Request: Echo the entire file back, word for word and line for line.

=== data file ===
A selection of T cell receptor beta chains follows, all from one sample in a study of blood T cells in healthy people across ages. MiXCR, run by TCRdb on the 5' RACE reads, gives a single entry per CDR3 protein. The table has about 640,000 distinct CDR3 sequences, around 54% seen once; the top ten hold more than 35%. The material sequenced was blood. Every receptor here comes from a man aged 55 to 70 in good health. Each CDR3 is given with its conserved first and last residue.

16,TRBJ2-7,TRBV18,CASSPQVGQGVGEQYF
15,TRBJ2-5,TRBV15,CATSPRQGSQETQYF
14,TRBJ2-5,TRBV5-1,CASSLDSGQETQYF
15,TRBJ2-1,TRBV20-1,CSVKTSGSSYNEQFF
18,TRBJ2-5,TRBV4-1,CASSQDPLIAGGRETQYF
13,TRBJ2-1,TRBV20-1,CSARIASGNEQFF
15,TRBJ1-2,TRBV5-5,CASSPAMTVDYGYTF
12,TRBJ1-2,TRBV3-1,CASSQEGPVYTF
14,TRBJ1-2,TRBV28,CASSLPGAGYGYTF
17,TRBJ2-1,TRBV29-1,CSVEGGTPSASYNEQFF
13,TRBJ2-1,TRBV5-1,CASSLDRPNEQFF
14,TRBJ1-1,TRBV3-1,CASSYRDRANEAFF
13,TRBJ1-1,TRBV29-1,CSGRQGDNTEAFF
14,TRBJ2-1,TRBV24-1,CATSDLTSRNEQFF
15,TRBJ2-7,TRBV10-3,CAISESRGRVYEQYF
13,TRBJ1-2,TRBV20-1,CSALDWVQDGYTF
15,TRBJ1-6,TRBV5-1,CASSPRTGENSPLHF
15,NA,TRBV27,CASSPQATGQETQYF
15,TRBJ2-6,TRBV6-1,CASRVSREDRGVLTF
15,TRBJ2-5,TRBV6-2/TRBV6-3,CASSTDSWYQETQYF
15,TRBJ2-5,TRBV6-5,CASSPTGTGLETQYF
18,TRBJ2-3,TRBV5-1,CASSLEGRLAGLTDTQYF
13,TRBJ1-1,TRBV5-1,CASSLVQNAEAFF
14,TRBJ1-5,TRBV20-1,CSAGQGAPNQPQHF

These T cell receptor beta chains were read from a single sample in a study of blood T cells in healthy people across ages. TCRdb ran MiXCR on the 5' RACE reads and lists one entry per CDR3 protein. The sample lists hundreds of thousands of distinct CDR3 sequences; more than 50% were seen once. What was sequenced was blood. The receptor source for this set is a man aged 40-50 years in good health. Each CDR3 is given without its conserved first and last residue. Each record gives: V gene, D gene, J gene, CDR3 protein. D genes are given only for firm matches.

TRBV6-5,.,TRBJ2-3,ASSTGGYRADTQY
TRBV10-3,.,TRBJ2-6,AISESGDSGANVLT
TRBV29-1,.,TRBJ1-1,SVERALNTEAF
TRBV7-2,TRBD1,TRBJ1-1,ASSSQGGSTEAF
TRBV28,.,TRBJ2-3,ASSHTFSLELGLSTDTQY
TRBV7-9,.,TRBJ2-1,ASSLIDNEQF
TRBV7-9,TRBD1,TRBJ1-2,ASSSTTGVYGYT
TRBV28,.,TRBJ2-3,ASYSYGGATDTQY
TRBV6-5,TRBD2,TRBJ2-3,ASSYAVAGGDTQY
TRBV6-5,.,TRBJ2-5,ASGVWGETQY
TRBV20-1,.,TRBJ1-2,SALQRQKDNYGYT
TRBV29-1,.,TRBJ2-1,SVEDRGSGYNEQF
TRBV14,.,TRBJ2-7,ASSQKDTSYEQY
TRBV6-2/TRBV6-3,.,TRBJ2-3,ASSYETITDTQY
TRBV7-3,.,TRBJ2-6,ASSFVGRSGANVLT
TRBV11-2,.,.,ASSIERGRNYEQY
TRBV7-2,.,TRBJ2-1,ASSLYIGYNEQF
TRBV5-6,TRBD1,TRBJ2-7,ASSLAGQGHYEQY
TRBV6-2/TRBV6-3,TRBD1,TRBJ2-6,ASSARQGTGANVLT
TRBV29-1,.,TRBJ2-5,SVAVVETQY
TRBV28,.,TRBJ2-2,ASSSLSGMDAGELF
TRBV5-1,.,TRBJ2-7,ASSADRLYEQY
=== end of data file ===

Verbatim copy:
A selection of T cell receptor beta chains follows, all from one sample in a study of blood T cells in healthy people across ages. MiXCR, run by TCRdb on the 5' RACE reads, gives a single entry per CDR3 protein. The table has about 640,000 distinct CDR3 sequences, around 54% seen once; the top ten hold more than 35%. The material sequenced was blood. Every receptor here comes from a man aged 55 to 70 in good health. Each CDR3 is given with its conserved first and last residue.

16,TRBJ2-7,TRBV18,CASSPQVGQGVGEQYF
15,TRBJ2-5,TRBV15,CATSPRQGSQETQYF
14,TRBJ2-5,TRBV5-1,CASSLDSGQETQYF
15,TRBJ2-1,TRBV20-1,CSVKTSGSSYNEQFF
18,TRBJ2-5,TRBV4-1,CASSQDPLIAGGRETQYF
13,TRBJ2-1,TRBV20-1,CSARIASGNEQFF
15,TRBJ1-2,TRBV5-5,CASSPAMTVDYGYTF
12,TRBJ1-2,TRBV3-1,CASSQEGPVYTF
14,TRBJ1-2,TRBV28,CASSLPGAGYGYTF
17,TRBJ2-1,TRBV29-1,CSVEGGTPSASYNEQFF
13,TRBJ2-1,TRBV5-1,CASSLDRPNEQFF
14,TRBJ1-1,TRBV3-1,CASSYRDRANEAFF
13,TRBJ1-1,TRBV29-1,CSGRQGDNTEAFF
14,TRBJ2-1,TRBV24-1,CATSDLTSRNEQFF
15,TRBJ2-7,TRBV10-3,CAISESRGRVYEQYF
13,TRBJ1-2,TRBV20-1,CSALDWVQDGYTF
15,TRBJ1-6,TRBV5-1,CASSPRTGENSPLHF
15,NA,TRBV27,CASSPQATGQETQYF
15,TRBJ2-6,TRBV6-1,CASRVSREDRGVLTF
15,TRBJ2-5,TRBV6-2/TRBV6-3,CASSTDSWYQETQYF
15,TRBJ2-5,TRBV6-5,CASSPTGTGLETQYF
18,TRBJ2-3,TRBV5-1,CASSLEGRLAGLTDTQYF
13,TRBJ1-1,TRBV5-1,CASSLVQNAEAFF
14,TRBJ1-5,TRBV20-1,CSAGQGAPNQPQHF

These T cell receptor beta chains were read from a single sample in a study of blood T cells in healthy people across ages. TCRdb ran MiXCR on the 5' RACE reads and lists one entry per CDR3 protein. The sample lists hundreds of thousands of distinct CDR3 sequences; more than 50% were seen once. What was sequenced was blood. The receptor source for this set is a man aged 40-50 years in good health. Each CDR3 is given without its conserved first and last residue. Each record gives: V gene, D gene, J gene, CDR3 protein. D genes are given only for firm matches.

TRBV6-5,.,TRBJ2-3,ASSTGGYRADTQY
TRBV10-3,.,TRBJ2-6,AISESGDSGANVLT
TRBV29-1,.,TRBJ1-1,SVERALNTEAF
TRBV7-2,TRBD1,TRBJ1-1,ASSSQGGSTEAF
TRBV28,.,TRBJ2-3,ASSHTFSLELGLSTDTQY
TRBV7-9,.,TRBJ2-1,ASSLIDNEQF
TRBV7-9,TRBD1,TRBJ1-2,ASSSTTGVYGYT
TRBV28,.,TRBJ2-3,ASYSYGGATDTQY
TRBV6-5,TRBD2,TRBJ2-3,ASSYAVAGGDTQY
TRBV6-5,.,TRBJ2-5,ASGVWGETQY
TRBV20-1,.,TRBJ1-2,SALQRQKDNYGYT
TRBV29-1,.,TRBJ2-1,SVEDRGSGYNEQF
TRBV14,.,TRBJ2-7,ASSQKDTSYEQY
TRBV6-2/TRBV6-3,.,TRBJ2-3,ASSYETITDTQY
TRBV7-3,.,TRBJ2-6,ASSFVGRSGANVLT
TRBV11-2,.,.,ASSIERGRNYEQY
TRBV7-2,.,TRBJ2-1,ASSLYIGYNEQF
TRBV5-6,TRBD1,TRBJ2-7,ASSLAGQGHYEQY
TRBV6-2/TRBV6-3,TRBD1,TRBJ2-6,ASSARQGTGANVLT
TRBV29-1,.,TRBJ2-5,SVAVVETQY
TRBV28,.,TRBJ2-2,ASSSLSGMDAGELF
TRBV5-1,.,TRBJ2-7,ASSADRLYEQY